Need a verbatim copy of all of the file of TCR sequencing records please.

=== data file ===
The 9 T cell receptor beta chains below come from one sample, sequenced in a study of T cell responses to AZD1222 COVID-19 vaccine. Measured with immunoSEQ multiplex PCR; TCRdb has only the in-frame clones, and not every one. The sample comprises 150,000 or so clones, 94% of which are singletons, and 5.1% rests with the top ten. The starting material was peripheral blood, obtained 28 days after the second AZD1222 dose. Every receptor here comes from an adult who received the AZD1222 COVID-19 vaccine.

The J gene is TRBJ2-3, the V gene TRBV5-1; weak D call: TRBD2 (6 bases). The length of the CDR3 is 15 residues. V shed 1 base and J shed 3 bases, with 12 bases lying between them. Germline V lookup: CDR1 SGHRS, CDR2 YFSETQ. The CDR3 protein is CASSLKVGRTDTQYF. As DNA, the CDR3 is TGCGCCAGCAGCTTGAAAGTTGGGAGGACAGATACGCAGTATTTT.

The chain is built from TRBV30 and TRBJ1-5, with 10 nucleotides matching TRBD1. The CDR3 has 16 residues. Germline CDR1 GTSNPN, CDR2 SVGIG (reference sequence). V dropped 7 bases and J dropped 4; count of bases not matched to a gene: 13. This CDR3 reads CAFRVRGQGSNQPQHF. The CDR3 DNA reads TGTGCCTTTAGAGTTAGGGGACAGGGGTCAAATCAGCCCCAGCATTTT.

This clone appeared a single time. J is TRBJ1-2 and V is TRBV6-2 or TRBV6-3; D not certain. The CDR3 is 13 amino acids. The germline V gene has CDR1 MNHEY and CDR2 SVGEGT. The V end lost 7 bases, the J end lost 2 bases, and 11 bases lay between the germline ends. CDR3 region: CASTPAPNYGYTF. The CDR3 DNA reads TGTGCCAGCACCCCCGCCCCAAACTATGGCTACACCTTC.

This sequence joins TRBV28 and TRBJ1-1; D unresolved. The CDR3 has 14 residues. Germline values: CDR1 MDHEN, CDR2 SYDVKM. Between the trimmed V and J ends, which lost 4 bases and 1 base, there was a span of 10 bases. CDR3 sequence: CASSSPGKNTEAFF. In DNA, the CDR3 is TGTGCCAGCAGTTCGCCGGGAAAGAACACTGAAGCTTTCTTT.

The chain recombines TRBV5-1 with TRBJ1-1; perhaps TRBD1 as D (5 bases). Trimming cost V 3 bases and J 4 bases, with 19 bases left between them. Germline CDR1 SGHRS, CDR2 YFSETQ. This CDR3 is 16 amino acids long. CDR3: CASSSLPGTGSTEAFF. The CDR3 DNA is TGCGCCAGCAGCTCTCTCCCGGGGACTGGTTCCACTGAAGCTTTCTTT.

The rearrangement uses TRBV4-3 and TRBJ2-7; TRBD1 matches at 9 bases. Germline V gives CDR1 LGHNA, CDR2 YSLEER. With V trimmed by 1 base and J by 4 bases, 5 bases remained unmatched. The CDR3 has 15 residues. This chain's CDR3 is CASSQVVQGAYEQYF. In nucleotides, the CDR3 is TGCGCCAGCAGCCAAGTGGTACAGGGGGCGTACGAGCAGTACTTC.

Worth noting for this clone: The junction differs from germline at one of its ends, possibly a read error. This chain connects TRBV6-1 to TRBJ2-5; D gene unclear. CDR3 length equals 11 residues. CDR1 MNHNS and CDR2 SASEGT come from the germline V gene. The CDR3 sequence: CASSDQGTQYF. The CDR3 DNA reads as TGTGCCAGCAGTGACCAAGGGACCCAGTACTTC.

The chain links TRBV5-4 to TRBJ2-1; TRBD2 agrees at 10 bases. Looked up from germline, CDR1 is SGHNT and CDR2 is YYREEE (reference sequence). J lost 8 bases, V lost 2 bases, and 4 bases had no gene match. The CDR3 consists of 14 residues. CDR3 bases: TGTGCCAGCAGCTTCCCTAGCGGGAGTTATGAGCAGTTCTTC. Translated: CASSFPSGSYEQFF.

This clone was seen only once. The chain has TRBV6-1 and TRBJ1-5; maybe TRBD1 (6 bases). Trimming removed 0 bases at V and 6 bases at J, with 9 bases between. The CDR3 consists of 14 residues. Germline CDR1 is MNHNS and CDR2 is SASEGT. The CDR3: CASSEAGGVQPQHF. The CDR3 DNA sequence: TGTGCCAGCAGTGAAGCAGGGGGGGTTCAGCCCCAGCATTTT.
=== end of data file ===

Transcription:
The 9 T cell receptor beta chains below come from one sample, sequenced in a study of T cell responses to AZD1222 COVID-19 vaccine. Measured with immunoSEQ multiplex PCR; TCRdb has only the in-frame clones, and not every one. The sample comprises 150,000 or so clones, 94% of which are singletons, and 5.1% rests with the top ten. The starting material was peripheral blood, obtained 28 days after the second AZD1222 dose. Every receptor here comes from an adult who received the AZD1222 COVID-19 vaccine.

The J gene is TRBJ2-3, the V gene TRBV5-1; weak D call: TRBD2 (6 bases). The length of the CDR3 is 15 residues. V shed 1 base and J shed 3 bases, with 12 bases lying between them. Germline V lookup: CDR1 SGHRS, CDR2 YFSETQ. The CDR3 protein is CASSLKVGRTDTQYF. As DNA, the CDR3 is TGCGCCAGCAGCTTGAAAGTTGGGAGGACAGATACGCAGTATTTT.

The chain is built from TRBV30 and TRBJ1-5, with 10 nucleotides matching TRBD1. The CDR3 has 16 residues. Germline CDR1 GTSNPN, CDR2 SVGIG (reference sequence). V dropped 7 bases and J dropped 4; count of bases not matched to a gene: 13. This CDR3 reads CAFRVRGQGSNQPQHF. The CDR3 DNA reads TGTGCCTTTAGAGTTAGGGGACAGGGGTCAAATCAGCCCCAGCATTTT.

This clone appeared a single time. J is TRBJ1-2 and V is TRBV6-2 or TRBV6-3; D not certain. The CDR3 is 13 amino acids. The germline V gene has CDR1 MNHEY and CDR2 SVGEGT. The V end lost 7 bases, the J end lost 2 bases, and 11 bases lay between the germline ends. CDR3 region: CASTPAPNYGYTF. The CDR3 DNA reads TGTGCCAGCACCCCCGCCCCAAACTATGGCTACACCTTC.

This sequence joins TRBV28 and TRBJ1-1; D unresolved. The CDR3 has 14 residues. Germline values: CDR1 MDHEN, CDR2 SYDVKM. Between the trimmed V and J ends, which lost 4 bases and 1 base, there was a span of 10 bases. CDR3 sequence: CASSSPGKNTEAFF. In DNA, the CDR3 is TGTGCCAGCAGTTCGCCGGGAAAGAACACTGAAGCTTTCTTT.

The chain recombines TRBV5-1 with TRBJ1-1; perhaps TRBD1 as D (5 bases). Trimming cost V 3 bases and J 4 bases, with 19 bases left between them. Germline CDR1 SGHRS, CDR2 YFSETQ. This CDR3 is 16 amino acids long. CDR3: CASSSLPGTGSTEAFF. The CDR3 DNA is TGCGCCAGCAGCTCTCTCCCGGGGACTGGTTCCACTGAAGCTTTCTTT.

The rearrangement uses TRBV4-3 and TRBJ2-7; TRBD1 matches at 9 bases. Germline V gives CDR1 LGHNA, CDR2 YSLEER. With V trimmed by 1 base and J by 4 bases, 5 bases remained unmatched. The CDR3 has 15 residues. This chain's CDR3 is CASSQVVQGAYEQYF. In nucleotides, the CDR3 is TGCGCCAGCAGCCAAGTGGTACAGGGGGCGTACGAGCAGTACTTC.

Worth noting for this clone: The junction differs from germline at one of its ends, possibly a read error. This chain connects TRBV6-1 to TRBJ2-5; D gene unclear. CDR3 length equals 11 residues. CDR1 MNHNS and CDR2 SASEGT come from the germline V gene. The CDR3 sequence: CASSDQGTQYF. The CDR3 DNA reads as TGTGCCAGCAGTGACCAAGGGACCCAGTACTTC.

The chain links TRBV5-4 to TRBJ2-1; TRBD2 agrees at 10 bases. Looked up from germline, CDR1 is SGHNT and CDR2 is YYREEE (reference sequence). J lost 8 bases, V lost 2 bases, and 4 bases had no gene match. The CDR3 consists of 14 residues. CDR3 bases: TGTGCCAGCAGCTTCCCTAGCGGGAGTTATGAGCAGTTCTTC. Translated: CASSFPSGSYEQFF.

This clone was seen only once. The chain has TRBV6-1 and TRBJ1-5; maybe TRBD1 (6 bases). Trimming removed 0 bases at V and 6 bases at J, with 9 bases between. The CDR3 consists of 14 residues. Germline CDR1 is MNHNS and CDR2 is SASEGT. The CDR3: CASSEAGGVQPQHF. The CDR3 DNA sequence: TGTGCCAGCAGTGAAGCAGGGGGGGTTCAGCCCCAGCATTTT.